Hamas vows anti-corruption drive as Gaza tastes local democracy (AFP-FRANCE PRESSE) GAZA CITY 01/27/05 3:19 AM ET)
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GAZA CITY (AFP) - The radical Islamist movement Hamas will make its
first major foray into the Palestinian political process today when
it takes part in local elections in its Gaza stronghold on an anti-
New Palestinian Authority president Mahmud Abbas is trying to
persuade both Hamas and its smaller rival Islamic Jihad to end their
campaign of anti-Israeli attacks by joining the political mainstream.
While they boycotted the January 9 presidential election, both groups
will be participating in the next round of municipal elections being
held in 10 electoral districts across the Gaza Strip.
Hamas did field a number of candidates in an earlier round of
elections in the West Bank late last month but Thursday´s ballot is
being viewed as a first real barometer of its electoral strength.
While voting is not taking place in Gaza City or in the other main
towns of Rafah and Khan Yunis, the elections are seen as highly
significant as they are the first since the territory was seized by
Israel in the 1967 Middle East war.
Elections are expected to take place in Gaza City itself in March or
Abbas has pledged to clean up the widespread corruption within the
Palestinian Authority but Hamas is hoping that disillusioned voters
will turn to them rather than members of Abbas´s own Fatah ruling
Hamas spokesman Mushir al-Masri said he was confident of securing a
large slice of power in the elections which are taking place in areas
such as the town of Beit Hanun in northern Gaza.
The town has long been seen as a hotbed of Hamas activity and a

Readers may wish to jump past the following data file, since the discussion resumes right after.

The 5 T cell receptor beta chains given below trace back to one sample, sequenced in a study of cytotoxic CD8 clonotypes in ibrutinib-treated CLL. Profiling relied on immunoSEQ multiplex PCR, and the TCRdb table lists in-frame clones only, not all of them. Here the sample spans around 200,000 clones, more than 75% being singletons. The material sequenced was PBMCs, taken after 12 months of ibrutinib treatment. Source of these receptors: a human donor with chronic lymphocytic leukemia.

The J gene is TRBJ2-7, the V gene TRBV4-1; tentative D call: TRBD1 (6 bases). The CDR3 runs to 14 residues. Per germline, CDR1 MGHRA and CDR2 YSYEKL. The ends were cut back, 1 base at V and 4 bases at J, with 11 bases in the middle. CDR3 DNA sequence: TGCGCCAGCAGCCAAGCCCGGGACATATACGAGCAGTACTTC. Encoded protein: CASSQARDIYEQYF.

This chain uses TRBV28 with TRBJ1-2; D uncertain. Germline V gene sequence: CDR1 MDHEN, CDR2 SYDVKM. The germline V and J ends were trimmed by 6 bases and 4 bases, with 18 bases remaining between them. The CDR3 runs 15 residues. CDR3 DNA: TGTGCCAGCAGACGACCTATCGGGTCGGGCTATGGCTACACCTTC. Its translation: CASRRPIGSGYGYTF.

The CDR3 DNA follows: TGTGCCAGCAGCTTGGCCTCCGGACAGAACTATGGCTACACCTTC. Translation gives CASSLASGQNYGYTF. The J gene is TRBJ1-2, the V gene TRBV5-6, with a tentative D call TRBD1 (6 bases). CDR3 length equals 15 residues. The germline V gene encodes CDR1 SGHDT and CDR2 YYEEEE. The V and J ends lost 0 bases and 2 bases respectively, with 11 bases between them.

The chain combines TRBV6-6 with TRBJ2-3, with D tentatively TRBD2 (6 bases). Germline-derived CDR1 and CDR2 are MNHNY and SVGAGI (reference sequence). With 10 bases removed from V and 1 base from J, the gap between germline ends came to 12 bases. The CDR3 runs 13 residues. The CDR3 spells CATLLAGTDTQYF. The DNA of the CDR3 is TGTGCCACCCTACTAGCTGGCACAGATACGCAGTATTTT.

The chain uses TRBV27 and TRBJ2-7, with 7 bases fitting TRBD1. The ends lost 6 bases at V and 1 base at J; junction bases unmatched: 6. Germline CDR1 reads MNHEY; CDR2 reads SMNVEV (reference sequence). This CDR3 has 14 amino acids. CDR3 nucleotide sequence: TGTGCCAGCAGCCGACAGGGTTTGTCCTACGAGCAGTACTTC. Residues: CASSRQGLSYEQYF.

frequent launchpad of rocket attacks on Israeli targets.
"We will work to restore confidence in our local institutions which
has been worn away by administrative and financial corruption," Masri
"Hamas will scrap the patronage and favouritism, and we will provide
services without discrimination to the people."
Islamic Jihad, which is only running candidates in four of the 10
electoral districts, also said it planned to home in on the
"We will be doing our upmost to bring about reform," Nafez Azzam, one
of its leaders in Gaza, told AFP.
Like Hamas, Jihad has previously boycotted the democratic process but
Azzam said that his organisation was keen to "serve our people".
"The core of our Islamic project is to serve the people and to ease
their suffering," he said.
Voters on the streets of Beit Hanun were all agreed on the need to
implement widespread reforms in Palestinian institutions.
"We will demand that those who are elected clean up the Palestinian
house," said Wadha Hamuda, a woman in her 60s who has lost one of her
sons during the course of the four-year-old Palestinian uprising.
Large parts of Beit Hanun have been reduced to rubble by Israeli
forces during their operations to put a halt to rocket attacks, and
Hamuda said she was looking to new local leaders to bring about
improvements in living conditions.
"We want them to compensate people whose homes have been damaged or
destroyed and to provide jobs for our unemployed people and to
struggle for a better life for our people," she said.
Zakia Nasser, 55, said she had told all her children and
grandchildren to take part in the vote so that servants of the people
rather than cronies would be in control in the future.
"Elections are better than appointments," she said. "The elected
people will serve us with their conscience."
More than 90,000 voters are entitled to cast their ballots in 48
voting centres in the electoral districts. A total of 414 candidates,
many of them independents, are up for election to 118 council seats.
(Copyright © 2005 Agence France Presse. 01/27/05)
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